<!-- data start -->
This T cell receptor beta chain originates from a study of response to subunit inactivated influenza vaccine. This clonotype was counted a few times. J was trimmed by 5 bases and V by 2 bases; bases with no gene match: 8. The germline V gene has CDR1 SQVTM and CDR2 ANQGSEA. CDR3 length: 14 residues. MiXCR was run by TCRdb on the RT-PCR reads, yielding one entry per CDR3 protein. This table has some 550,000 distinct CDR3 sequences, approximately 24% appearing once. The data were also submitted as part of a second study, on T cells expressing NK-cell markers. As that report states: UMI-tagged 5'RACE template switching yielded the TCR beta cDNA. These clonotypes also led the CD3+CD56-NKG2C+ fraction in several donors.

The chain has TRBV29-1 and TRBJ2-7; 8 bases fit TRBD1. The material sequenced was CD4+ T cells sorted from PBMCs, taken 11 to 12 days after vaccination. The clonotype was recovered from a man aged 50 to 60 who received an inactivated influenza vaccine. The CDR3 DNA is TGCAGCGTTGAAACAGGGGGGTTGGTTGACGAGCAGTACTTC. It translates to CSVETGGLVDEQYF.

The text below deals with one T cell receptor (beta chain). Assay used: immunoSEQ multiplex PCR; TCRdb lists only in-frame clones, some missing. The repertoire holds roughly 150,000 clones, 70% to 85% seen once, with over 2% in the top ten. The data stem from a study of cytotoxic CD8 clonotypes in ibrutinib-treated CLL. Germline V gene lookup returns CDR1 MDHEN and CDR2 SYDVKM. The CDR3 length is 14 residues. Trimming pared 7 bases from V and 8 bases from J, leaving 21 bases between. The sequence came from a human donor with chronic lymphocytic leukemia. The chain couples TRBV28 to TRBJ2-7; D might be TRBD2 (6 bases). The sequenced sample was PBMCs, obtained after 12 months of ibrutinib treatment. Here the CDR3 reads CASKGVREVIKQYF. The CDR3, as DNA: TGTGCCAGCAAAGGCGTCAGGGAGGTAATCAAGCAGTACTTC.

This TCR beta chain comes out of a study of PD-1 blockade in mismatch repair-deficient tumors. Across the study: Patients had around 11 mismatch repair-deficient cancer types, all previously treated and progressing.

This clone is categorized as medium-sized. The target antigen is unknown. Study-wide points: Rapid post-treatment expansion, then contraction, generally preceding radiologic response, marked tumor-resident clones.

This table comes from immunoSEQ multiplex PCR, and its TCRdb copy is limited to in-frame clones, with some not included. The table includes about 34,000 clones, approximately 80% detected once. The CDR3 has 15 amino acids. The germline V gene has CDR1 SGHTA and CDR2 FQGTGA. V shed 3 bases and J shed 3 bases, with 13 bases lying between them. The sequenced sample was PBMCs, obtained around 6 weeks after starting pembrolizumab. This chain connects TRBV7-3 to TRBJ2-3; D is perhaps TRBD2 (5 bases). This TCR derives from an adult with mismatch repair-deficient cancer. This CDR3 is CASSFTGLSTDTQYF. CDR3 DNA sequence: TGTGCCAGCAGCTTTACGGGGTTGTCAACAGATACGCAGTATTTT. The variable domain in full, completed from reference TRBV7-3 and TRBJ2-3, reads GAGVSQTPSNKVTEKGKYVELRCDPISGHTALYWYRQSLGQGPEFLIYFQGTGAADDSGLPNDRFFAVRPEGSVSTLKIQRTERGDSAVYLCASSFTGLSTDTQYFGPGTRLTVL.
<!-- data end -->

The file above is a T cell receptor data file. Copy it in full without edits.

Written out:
This T cell receptor beta chain originates from a study of response to subunit inactivated influenza vaccine. This clonotype was counted a few times. J was trimmed by 5 bases and V by 2 bases; bases with no gene match: 8. The germline V gene has CDR1 SQVTM and CDR2 ANQGSEA. CDR3 length: 14 residues. MiXCR was run by TCRdb on the RT-PCR reads, yielding one entry per CDR3 protein. This table has some 550,000 distinct CDR3 sequences, approximately 24% appearing once. The data were also submitted as part of a second study, on T cells expressing NK-cell markers. As that report states: UMI-tagged 5'RACE template switching yielded the TCR beta cDNA. These clonotypes also led the CD3+CD56-NKG2C+ fraction in several donors.

The chain has TRBV29-1 and TRBJ2-7; 8 bases fit TRBD1. The material sequenced was CD4+ T cells sorted from PBMCs, taken 11 to 12 days after vaccination. The clonotype was recovered from a man aged 50 to 60 who received an inactivated influenza vaccine. The CDR3 DNA is TGCAGCGTTGAAACAGGGGGGTTGGTTGACGAGCAGTACTTC. It translates to CSVETGGLVDEQYF.

The text below deals with one T cell receptor (beta chain). Assay used: immunoSEQ multiplex PCR; TCRdb lists only in-frame clones, some missing. The repertoire holds roughly 150,000 clones, 70% to 85% seen once, with over 2% in the top ten. The data stem from a study of cytotoxic CD8 clonotypes in ibrutinib-treated CLL. Germline V gene lookup returns CDR1 MDHEN and CDR2 SYDVKM. The CDR3 length is 14 residues. Trimming pared 7 bases from V and 8 bases from J, leaving 21 bases between. The sequence came from a human donor with chronic lymphocytic leukemia. The chain couples TRBV28 to TRBJ2-7; D might be TRBD2 (6 bases). The sequenced sample was PBMCs, obtained after 12 months of ibrutinib treatment. Here the CDR3 reads CASKGVREVIKQYF. The CDR3, as DNA: TGTGCCAGCAAAGGCGTCAGGGAGGTAATCAAGCAGTACTTC.

This TCR beta chain comes out of a study of PD-1 blockade in mismatch repair-deficient tumors. Across the study: Patients had around 11 mismatch repair-deficient cancer types, all previously treated and progressing.

This clone is categorized as medium-sized. The target antigen is unknown. Study-wide points: Rapid post-treatment expansion, then contraction, generally preceding radiologic response, marked tumor-resident clones.

This table comes from immunoSEQ multiplex PCR, and its TCRdb copy is limited to in-frame clones, with some not included. The table includes about 34,000 clones, approximately 80% detected once. The CDR3 has 15 amino acids. The germline V gene has CDR1 SGHTA and CDR2 FQGTGA. V shed 3 bases and J shed 3 bases, with 13 bases lying between them. The sequenced sample was PBMCs, obtained around 6 weeks after starting pembrolizumab. This chain connects TRBV7-3 to TRBJ2-3; D is perhaps TRBD2 (5 bases). This TCR derives from an adult with mismatch repair-deficient cancer. This CDR3 is CASSFTGLSTDTQYF. CDR3 DNA sequence: TGTGCCAGCAGCTTTACGGGGTTGTCAACAGATACGCAGTATTTT. The variable domain in full, completed from reference TRBV7-3 and TRBJ2-3, reads GAGVSQTPSNKVTEKGKYVELRCDPISGHTALYWYRQSLGQGPEFLIYFQGTGAADDSGLPNDRFFAVRPEGSVSTLKIQRTERGDSAVYLCASSFTGLSTDTQYFGPGTRLTVL.